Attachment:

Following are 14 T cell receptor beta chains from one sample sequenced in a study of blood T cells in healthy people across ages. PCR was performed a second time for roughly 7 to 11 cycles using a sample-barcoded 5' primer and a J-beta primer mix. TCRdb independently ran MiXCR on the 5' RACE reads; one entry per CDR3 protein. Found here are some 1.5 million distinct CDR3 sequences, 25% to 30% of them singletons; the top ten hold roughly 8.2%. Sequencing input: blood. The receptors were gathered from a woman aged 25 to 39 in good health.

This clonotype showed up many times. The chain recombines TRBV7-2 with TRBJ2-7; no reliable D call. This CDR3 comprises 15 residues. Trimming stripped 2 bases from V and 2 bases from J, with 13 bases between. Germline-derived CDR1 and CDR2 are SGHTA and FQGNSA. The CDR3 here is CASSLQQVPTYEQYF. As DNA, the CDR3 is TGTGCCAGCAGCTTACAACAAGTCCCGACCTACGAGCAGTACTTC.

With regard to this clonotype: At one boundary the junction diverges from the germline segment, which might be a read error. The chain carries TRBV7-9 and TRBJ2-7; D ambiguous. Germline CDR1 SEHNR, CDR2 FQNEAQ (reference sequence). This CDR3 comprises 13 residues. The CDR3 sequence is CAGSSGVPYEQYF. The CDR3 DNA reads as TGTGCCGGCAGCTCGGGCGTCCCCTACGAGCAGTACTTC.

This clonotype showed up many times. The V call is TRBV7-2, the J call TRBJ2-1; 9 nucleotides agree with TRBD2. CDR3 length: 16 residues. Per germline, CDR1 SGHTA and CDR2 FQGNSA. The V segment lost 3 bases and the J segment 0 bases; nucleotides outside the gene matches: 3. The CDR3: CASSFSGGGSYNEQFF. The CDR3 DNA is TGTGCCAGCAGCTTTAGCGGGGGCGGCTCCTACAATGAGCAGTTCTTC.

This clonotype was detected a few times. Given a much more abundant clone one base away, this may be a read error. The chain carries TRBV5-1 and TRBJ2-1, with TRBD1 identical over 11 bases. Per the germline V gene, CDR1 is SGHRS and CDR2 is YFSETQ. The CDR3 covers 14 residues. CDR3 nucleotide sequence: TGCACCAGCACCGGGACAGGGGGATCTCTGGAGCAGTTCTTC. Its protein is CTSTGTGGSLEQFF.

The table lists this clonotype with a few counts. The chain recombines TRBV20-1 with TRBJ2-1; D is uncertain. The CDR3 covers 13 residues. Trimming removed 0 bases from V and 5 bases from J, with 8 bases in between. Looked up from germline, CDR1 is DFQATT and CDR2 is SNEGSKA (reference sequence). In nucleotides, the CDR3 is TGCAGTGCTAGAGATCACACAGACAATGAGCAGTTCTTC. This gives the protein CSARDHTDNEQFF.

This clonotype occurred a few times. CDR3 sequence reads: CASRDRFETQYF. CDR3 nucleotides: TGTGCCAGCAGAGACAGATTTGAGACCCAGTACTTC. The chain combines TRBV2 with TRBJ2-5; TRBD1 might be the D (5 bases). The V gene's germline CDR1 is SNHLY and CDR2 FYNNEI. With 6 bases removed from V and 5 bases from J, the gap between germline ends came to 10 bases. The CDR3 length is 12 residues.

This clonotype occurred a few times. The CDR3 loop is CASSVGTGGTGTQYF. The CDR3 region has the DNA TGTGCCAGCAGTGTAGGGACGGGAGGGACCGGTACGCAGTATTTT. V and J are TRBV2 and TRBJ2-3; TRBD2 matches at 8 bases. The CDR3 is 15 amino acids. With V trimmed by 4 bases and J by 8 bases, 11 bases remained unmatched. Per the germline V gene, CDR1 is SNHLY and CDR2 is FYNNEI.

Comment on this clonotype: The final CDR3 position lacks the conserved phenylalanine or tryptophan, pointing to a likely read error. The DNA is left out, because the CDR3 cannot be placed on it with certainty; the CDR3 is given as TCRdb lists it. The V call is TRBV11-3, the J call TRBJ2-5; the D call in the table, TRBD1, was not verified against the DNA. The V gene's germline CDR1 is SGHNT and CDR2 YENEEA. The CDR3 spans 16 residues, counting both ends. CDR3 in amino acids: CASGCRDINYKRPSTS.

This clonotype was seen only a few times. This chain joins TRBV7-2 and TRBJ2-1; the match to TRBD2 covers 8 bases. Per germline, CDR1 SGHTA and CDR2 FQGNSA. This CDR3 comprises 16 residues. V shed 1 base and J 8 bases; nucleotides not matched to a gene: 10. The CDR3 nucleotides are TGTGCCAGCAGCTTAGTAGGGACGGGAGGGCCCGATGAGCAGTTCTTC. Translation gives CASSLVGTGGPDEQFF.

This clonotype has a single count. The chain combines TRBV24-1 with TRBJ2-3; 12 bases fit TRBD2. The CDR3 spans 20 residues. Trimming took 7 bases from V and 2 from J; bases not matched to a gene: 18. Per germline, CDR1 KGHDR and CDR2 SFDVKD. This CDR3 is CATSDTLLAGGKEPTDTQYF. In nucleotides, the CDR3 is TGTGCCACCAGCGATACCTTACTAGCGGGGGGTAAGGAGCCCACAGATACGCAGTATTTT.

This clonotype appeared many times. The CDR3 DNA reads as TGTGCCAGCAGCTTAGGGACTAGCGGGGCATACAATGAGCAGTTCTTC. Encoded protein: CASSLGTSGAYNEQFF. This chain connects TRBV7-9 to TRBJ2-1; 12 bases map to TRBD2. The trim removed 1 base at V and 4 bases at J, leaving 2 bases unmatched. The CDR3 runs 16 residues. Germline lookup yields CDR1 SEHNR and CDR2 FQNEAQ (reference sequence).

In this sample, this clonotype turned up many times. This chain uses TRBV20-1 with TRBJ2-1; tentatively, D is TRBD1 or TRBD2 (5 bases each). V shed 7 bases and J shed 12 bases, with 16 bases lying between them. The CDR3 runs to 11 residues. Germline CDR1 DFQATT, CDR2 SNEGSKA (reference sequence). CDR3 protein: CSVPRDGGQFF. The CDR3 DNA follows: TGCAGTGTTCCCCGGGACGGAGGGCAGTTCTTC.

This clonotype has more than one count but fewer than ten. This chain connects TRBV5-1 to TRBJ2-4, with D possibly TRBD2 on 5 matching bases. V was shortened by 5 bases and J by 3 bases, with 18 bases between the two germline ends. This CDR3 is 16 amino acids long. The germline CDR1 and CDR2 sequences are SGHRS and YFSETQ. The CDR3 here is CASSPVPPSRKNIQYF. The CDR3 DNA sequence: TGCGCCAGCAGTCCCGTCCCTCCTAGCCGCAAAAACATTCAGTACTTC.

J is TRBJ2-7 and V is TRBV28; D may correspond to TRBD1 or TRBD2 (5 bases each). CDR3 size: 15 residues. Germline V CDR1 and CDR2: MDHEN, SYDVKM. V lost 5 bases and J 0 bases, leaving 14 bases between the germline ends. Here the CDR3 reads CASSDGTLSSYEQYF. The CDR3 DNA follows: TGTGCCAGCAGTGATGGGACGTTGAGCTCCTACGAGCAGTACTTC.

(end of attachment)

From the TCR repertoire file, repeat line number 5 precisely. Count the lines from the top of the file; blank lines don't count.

This clonotype was detected a few times. Given a much more abundant clone one base away, this may be a read error. The chain carries TRBV5-1 and TRBJ2-1, with TRBD1 identical over 11 bases. Per the germline V gene, CDR1 is SGHRS and CDR2 is YFSETQ. The CDR3 covers 14 residues. CDR3 nucleotide sequence: TGCACCAGCACCGGGACAGGGGGATCTCTGGAGCAGTTCTTC. Its protein is CTSTGTGGSLEQFF.